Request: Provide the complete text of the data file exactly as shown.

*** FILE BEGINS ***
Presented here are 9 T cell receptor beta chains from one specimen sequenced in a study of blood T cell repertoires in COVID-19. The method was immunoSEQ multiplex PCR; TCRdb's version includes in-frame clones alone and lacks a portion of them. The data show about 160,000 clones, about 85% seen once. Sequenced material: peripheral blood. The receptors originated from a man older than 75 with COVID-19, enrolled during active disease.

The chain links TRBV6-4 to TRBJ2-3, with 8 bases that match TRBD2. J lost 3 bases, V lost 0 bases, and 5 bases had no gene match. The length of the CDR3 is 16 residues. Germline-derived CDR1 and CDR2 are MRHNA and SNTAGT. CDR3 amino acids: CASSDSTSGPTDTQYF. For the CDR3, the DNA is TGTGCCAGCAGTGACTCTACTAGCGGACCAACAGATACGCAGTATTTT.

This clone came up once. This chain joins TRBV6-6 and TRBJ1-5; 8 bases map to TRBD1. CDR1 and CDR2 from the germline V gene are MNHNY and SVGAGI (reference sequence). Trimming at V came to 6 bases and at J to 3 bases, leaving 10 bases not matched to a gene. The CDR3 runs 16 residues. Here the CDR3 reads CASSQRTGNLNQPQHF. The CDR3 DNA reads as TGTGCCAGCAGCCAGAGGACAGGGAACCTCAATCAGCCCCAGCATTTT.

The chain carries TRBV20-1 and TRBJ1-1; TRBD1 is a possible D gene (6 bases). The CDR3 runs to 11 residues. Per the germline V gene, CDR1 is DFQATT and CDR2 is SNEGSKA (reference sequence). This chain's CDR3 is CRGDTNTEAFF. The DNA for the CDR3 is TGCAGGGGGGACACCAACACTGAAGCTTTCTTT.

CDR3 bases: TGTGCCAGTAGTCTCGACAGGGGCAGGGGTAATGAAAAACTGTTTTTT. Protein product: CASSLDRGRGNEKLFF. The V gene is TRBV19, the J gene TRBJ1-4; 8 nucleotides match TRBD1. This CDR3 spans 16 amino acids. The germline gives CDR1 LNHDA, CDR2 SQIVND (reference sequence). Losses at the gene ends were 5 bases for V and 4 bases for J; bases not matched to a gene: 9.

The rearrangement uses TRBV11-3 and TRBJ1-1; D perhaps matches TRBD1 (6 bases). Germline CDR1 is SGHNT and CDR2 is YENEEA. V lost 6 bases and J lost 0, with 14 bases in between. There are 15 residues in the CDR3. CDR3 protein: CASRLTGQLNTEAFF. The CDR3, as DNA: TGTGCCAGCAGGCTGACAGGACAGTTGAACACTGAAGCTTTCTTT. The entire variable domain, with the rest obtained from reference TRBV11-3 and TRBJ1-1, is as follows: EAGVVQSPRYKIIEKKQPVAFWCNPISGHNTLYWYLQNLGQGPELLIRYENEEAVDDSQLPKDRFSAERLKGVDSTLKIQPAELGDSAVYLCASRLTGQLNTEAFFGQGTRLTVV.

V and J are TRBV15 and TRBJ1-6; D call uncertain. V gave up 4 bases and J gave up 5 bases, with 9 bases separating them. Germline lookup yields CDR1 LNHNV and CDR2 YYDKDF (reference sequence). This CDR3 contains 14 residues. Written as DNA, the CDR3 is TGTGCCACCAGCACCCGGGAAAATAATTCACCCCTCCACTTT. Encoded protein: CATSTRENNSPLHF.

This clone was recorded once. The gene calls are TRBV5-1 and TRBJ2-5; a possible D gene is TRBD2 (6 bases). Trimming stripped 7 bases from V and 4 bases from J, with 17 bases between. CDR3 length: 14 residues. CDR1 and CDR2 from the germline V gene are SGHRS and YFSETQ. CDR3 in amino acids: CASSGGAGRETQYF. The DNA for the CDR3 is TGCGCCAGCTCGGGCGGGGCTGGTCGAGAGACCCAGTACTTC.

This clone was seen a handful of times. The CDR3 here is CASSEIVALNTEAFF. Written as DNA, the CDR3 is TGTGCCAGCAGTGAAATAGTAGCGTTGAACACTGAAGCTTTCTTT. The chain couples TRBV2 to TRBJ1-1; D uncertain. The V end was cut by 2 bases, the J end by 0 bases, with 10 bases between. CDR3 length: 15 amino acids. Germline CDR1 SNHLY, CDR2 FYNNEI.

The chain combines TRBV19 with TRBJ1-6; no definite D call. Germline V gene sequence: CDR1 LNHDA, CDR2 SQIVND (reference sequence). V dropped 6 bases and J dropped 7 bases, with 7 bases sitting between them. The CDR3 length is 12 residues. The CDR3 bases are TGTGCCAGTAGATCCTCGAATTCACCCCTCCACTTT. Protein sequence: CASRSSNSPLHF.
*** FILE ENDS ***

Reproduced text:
Presented here are 9 T cell receptor beta chains from one specimen sequenced in a study of blood T cell repertoires in COVID-19. The method was immunoSEQ multiplex PCR; TCRdb's version includes in-frame clones alone and lacks a portion of them. The data show about 160,000 clones, about 85% seen once. Sequenced material: peripheral blood. The receptors originated from a man older than 75 with COVID-19, enrolled during active disease.

The chain links TRBV6-4 to TRBJ2-3, with 8 bases that match TRBD2. J lost 3 bases, V lost 0 bases, and 5 bases had no gene match. The length of the CDR3 is 16 residues. Germline-derived CDR1 and CDR2 are MRHNA and SNTAGT. CDR3 amino acids: CASSDSTSGPTDTQYF. For the CDR3, the DNA is TGTGCCAGCAGTGACTCTACTAGCGGACCAACAGATACGCAGTATTTT.

This clone came up once. This chain joins TRBV6-6 and TRBJ1-5; 8 bases map to TRBD1. CDR1 and CDR2 from the germline V gene are MNHNY and SVGAGI (reference sequence). Trimming at V came to 6 bases and at J to 3 bases, leaving 10 bases not matched to a gene. The CDR3 runs 16 residues. Here the CDR3 reads CASSQRTGNLNQPQHF. The CDR3 DNA reads as TGTGCCAGCAGCCAGAGGACAGGGAACCTCAATCAGCCCCAGCATTTT.

The chain carries TRBV20-1 and TRBJ1-1; TRBD1 is a possible D gene (6 bases). The CDR3 runs to 11 residues. Per the germline V gene, CDR1 is DFQATT and CDR2 is SNEGSKA (reference sequence). This chain's CDR3 is CRGDTNTEAFF. The DNA for the CDR3 is TGCAGGGGGGACACCAACACTGAAGCTTTCTTT.

CDR3 bases: TGTGCCAGTAGTCTCGACAGGGGCAGGGGTAATGAAAAACTGTTTTTT. Protein product: CASSLDRGRGNEKLFF. The V gene is TRBV19, the J gene TRBJ1-4; 8 nucleotides match TRBD1. This CDR3 spans 16 amino acids. The germline gives CDR1 LNHDA, CDR2 SQIVND (reference sequence). Losses at the gene ends were 5 bases for V and 4 bases for J; bases not matched to a gene: 9.

The rearrangement uses TRBV11-3 and TRBJ1-1; D perhaps matches TRBD1 (6 bases). Germline CDR1 is SGHNT and CDR2 is YENEEA. V lost 6 bases and J lost 0, with 14 bases in between. There are 15 residues in the CDR3. CDR3 protein: CASRLTGQLNTEAFF. The CDR3, as DNA: TGTGCCAGCAGGCTGACAGGACAGTTGAACACTGAAGCTTTCTTT. The entire variable domain, with the rest obtained from reference TRBV11-3 and TRBJ1-1, is as follows: EAGVVQSPRYKIIEKKQPVAFWCNPISGHNTLYWYLQNLGQGPELLIRYENEEAVDDSQLPKDRFSAERLKGVDSTLKIQPAELGDSAVYLCASRLTGQLNTEAFFGQGTRLTVV.

V and J are TRBV15 and TRBJ1-6; D call uncertain. V gave up 4 bases and J gave up 5 bases, with 9 bases separating them. Germline lookup yields CDR1 LNHNV and CDR2 YYDKDF (reference sequence). This CDR3 contains 14 residues. Written as DNA, the CDR3 is TGTGCCACCAGCACCCGGGAAAATAATTCACCCCTCCACTTT. Encoded protein: CATSTRENNSPLHF.

This clone was recorded once. The gene calls are TRBV5-1 and TRBJ2-5; a possible D gene is TRBD2 (6 bases). Trimming stripped 7 bases from V and 4 bases from J, with 17 bases between. CDR3 length: 14 residues. CDR1 and CDR2 from the germline V gene are SGHRS and YFSETQ. CDR3 in amino acids: CASSGGAGRETQYF. The DNA for the CDR3 is TGCGCCAGCTCGGGCGGGGCTGGTCGAGAGACCCAGTACTTC.

This clone was seen a handful of times. The CDR3 here is CASSEIVALNTEAFF. Written as DNA, the CDR3 is TGTGCCAGCAGTGAAATAGTAGCGTTGAACACTGAAGCTTTCTTT. The chain couples TRBV2 to TRBJ1-1; D uncertain. The V end was cut by 2 bases, the J end by 0 bases, with 10 bases between. CDR3 length: 15 amino acids. Germline CDR1 SNHLY, CDR2 FYNNEI.

The chain combines TRBV19 with TRBJ1-6; no definite D call. Germline V gene sequence: CDR1 LNHDA, CDR2 SQIVND (reference sequence). V dropped 6 bases and J dropped 7 bases, with 7 bases sitting between them. The CDR3 length is 12 residues. The CDR3 bases are TGTGCCAGTAGATCCTCGAATTCACCCCTCCACTTT. Protein sequence: CASRSSNSPLHF.